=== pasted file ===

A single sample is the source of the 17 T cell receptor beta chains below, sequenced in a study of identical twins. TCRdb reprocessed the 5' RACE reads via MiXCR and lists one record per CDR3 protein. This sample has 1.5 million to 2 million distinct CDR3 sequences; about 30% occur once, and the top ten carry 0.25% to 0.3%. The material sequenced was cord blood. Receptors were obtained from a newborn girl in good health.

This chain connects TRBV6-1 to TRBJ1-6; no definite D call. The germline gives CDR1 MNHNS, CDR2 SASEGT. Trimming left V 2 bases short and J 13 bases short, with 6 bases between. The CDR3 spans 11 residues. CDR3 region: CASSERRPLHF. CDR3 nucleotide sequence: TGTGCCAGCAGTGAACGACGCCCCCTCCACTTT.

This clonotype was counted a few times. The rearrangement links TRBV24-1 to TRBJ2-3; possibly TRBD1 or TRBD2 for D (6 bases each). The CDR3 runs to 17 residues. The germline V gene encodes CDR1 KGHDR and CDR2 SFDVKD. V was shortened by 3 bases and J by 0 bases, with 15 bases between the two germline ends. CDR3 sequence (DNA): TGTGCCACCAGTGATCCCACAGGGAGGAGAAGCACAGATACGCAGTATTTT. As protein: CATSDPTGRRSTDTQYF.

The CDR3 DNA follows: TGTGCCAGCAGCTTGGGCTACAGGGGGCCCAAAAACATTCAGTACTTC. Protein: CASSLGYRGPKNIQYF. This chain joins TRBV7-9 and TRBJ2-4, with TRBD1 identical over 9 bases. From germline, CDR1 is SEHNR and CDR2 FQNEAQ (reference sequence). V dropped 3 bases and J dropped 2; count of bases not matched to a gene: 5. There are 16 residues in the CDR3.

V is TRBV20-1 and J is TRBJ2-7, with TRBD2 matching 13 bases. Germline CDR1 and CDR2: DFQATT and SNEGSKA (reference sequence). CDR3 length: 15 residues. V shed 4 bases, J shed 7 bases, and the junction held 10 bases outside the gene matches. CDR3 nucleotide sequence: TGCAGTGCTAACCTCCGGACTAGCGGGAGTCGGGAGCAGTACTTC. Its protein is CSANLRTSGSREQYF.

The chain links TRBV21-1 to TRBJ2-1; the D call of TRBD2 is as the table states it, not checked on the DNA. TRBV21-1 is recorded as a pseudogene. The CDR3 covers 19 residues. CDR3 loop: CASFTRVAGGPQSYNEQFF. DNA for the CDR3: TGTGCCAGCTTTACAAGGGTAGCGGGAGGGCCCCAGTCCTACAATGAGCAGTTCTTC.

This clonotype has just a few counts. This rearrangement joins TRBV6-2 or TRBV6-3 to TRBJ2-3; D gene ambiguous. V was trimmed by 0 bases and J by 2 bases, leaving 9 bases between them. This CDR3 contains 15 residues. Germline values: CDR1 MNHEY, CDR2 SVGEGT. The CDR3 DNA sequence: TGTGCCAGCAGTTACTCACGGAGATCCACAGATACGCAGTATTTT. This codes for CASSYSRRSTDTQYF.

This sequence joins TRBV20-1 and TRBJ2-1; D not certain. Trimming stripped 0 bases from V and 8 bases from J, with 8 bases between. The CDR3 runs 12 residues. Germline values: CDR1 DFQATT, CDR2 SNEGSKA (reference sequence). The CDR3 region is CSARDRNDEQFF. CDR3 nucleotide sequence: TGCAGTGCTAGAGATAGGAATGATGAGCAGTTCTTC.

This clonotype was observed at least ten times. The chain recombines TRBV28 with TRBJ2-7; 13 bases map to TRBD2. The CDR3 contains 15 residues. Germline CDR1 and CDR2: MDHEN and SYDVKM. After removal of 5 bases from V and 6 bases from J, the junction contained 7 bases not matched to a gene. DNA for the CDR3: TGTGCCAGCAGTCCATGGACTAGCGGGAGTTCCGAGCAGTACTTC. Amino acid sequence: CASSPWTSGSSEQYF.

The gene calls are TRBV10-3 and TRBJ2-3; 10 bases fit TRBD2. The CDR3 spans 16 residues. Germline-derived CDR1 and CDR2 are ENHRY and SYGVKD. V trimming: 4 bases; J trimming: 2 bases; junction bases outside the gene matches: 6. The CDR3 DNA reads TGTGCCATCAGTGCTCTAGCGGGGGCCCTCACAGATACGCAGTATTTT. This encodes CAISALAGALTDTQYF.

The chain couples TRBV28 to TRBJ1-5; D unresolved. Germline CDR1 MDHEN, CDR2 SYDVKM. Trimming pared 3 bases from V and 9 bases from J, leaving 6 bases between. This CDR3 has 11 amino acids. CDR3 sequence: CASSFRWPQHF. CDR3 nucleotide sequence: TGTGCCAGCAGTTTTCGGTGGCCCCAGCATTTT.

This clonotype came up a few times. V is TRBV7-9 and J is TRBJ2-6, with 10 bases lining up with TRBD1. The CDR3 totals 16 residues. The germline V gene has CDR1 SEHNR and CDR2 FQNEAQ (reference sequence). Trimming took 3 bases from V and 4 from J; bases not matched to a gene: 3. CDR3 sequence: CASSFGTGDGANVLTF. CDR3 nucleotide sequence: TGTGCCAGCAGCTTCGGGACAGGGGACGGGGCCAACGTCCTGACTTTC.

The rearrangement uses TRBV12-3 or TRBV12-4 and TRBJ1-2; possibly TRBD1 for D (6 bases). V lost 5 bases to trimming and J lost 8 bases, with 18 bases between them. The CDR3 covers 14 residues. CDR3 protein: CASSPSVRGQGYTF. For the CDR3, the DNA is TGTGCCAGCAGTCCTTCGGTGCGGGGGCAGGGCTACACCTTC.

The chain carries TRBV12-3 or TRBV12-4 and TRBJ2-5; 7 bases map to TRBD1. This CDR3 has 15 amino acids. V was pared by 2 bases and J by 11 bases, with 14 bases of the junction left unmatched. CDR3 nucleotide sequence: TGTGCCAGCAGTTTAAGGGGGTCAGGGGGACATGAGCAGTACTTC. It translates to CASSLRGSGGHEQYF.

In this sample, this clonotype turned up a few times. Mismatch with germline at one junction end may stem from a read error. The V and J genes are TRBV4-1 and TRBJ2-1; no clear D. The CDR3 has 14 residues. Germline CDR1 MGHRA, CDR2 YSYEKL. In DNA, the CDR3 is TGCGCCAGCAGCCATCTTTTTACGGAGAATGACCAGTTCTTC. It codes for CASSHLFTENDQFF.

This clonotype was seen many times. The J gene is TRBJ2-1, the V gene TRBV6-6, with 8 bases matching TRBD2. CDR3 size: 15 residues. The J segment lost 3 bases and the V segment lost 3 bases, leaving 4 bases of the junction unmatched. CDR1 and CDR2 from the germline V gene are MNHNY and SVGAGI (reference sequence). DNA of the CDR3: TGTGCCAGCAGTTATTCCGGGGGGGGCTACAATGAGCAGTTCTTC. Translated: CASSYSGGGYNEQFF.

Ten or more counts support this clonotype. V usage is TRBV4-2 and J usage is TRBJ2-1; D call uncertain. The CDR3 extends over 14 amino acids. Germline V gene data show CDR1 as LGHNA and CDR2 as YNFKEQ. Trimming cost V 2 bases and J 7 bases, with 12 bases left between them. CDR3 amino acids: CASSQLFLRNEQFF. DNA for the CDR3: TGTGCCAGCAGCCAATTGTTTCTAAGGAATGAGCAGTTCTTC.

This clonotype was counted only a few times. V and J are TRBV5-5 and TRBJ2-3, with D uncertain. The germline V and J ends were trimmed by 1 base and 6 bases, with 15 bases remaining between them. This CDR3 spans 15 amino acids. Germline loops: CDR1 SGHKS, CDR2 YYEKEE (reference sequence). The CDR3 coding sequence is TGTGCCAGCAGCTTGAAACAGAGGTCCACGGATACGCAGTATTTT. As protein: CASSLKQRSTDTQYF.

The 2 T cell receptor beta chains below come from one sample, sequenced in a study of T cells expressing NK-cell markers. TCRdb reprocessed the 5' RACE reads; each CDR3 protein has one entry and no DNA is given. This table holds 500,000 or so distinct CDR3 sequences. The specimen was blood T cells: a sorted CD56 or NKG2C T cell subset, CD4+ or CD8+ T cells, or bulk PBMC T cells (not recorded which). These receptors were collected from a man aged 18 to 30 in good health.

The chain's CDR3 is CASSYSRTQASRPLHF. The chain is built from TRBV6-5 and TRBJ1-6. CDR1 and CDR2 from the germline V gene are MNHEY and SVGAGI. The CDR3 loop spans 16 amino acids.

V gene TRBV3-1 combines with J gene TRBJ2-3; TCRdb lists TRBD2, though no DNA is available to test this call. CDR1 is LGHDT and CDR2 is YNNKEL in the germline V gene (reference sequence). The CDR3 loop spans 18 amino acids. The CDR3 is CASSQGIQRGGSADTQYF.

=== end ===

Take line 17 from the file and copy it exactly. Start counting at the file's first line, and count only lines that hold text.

Ten or more counts support this clonotype. V usage is TRBV4-2 and J usage is TRBJ2-1; D call uncertain. The CDR3 extends over 14 amino acids. Germline V gene data show CDR1 as LGHNA and CDR2 as YNFKEQ. Trimming cost V 2 bases and J 7 bases, with 12 bases left between them. CDR3 amino acids: CASSQLFLRNEQFF. DNA for the CDR3: TGTGCCAGCAGCCAATTGTTTCTAAGGAATGAGCAGTTCTTC.